The Differences Between SQL vs SQLite — Massive/Centralised versus Lightweight
SQL vs SQLite and what aspects are important
Can you name the differences between lightweight & massive solutions? If not you should definitively read on!
Relational databases and SQL (Structured Query Language) aren’t proprietary. The market is full of possible solutions to choose from
- Microsoft SQL Server
- SQLite Studio
- DB Browser for SQLite.
It could be possibly any of them but instead of listing the differences. I take the better approach of finding out your use case and then choose the right product!
I asked you about the differences between lightweight and massive solutions.
Lightweight, the One With Less Fat
Lightweights are the simple ones, called SQLite instead of SQL. Storing a database into a single file (file with the ending of *.db) and having reduced complexity in terms of working with them.
The database is accessible by a small number of users simultaneously.
Further reasons are if you just want to quickly set up a database or just learning about SQL and the topic of relational databases. They are a good place to start (almost no overhead).
There is no server to be set up, and for some software, you don’t even have to install a program. They tend to be very nimble and you can share your database with others easily.
It is just a file!
I can prefer SQLite Studio because it is intuitive and doesn’t even need to be installed. Just download it and run your first query.
I made an SQL course, where I use SQLite Studio and kidnap you, like over 10k before you, into a pirate adventure.
Besides, SQLite offers you virtually no size limitation and works best in environments used by one person (or a few people). For example, an offline app that collects a lot of data locally.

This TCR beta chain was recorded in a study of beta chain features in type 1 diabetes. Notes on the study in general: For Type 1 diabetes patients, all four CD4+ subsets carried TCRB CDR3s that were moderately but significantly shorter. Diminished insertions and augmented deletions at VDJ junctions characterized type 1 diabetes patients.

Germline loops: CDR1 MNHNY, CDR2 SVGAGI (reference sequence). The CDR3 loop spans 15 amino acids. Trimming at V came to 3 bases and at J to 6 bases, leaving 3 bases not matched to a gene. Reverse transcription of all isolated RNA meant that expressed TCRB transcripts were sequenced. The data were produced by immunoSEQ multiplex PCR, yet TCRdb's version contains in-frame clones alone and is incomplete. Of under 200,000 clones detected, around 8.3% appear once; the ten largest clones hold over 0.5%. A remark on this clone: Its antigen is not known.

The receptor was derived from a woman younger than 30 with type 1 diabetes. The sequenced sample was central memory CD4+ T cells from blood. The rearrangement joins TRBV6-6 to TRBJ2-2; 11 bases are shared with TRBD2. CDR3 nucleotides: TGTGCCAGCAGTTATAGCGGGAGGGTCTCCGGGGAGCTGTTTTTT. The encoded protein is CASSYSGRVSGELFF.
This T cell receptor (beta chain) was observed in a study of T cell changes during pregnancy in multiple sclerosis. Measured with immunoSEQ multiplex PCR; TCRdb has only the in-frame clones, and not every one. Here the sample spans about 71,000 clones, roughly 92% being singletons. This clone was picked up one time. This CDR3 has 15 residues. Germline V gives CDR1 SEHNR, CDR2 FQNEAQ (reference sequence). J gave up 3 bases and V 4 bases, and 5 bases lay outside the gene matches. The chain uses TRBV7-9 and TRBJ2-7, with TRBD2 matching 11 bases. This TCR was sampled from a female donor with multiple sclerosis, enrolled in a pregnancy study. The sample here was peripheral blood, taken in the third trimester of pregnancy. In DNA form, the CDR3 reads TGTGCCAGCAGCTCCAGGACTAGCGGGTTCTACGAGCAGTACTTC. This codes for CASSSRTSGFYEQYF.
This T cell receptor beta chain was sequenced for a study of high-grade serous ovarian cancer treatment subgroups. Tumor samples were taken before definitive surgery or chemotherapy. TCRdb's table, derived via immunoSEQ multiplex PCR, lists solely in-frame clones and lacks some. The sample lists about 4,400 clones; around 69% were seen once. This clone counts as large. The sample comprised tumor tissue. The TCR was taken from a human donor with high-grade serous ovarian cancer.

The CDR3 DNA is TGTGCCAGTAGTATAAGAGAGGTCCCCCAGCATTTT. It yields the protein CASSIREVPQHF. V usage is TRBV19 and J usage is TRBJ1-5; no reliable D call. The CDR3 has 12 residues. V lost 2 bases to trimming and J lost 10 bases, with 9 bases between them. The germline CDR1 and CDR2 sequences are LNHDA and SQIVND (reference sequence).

Ideal to learn SQL because of the ease of “installation” of SQLite Studio or DB Browser for SQLite
On the downside, they break down when multiple people access/edit simultaneously. If you have such a case, then better use the centralized solution works better here.
Massive (Centralised) — The 200 Pounder
Massive solutions use the entire SQL complexity but in the core, SQLite and SQL are the same.
As long as you stay at default queries. Dig really deep and want more convenience in terms of query creation you are better of using the full one.
Full SQL solutions run on servers to support thousands of users simultaneously. It should be used by applications with accesses of users happening parallel to this database.
Because of that, you need a server to handle such high-volume traffic efficiently.
Some classical programs you can hit up are: MySQL, Microsoft SQL Server, Oracle, PostgreSQL, MariaDB
Note: „SQL“ is the language to query those databases, the phrase is inside the names for marketing reasons and some are free, some require commercial licensing.
As I said, they aren’t so easy to use or to operate with. You need to set up a server and installing one of the mentioned products on your own computer turns it into a server & other computers being connected to this database are called clients.
Clients send SQL statements to request specific data sets. The server then processes all requests and returns the answers. It is a classical Client-Server setup — Client requests, the server responds.
Turn your private PC into a server is possible but large traffic needs specialized computers a.k.a servers. Servers are optimized for those specific tasks. Obviously high amount of traffic and parallel task handling.
Having a server means also maintaining it sooner or later. This can be outsourced to an IT department.
Maintaining the server is one part, on the other hand, having a lot of traffic means also a lot of data and then another question comes up: Who should maintain the database itself? — This is a question you have to answer also.
Whereas lightweight databases are for single users or a small number of users, full SQL solutions are massive and need a server to be run on.
The queries and the experience of the topics are almost the same for both.
That’s, because both work with SQL, that’s a fact. Both got tables to be interacted with and all SQL products got nuances in their way of working with them but the overall way of operation is the same.
If you do need a centralized database MySQL is free/open source and a good starting point.
Companies like Facebook / Google, eBay, Twitter, and multiple other named companies are using MySQL.
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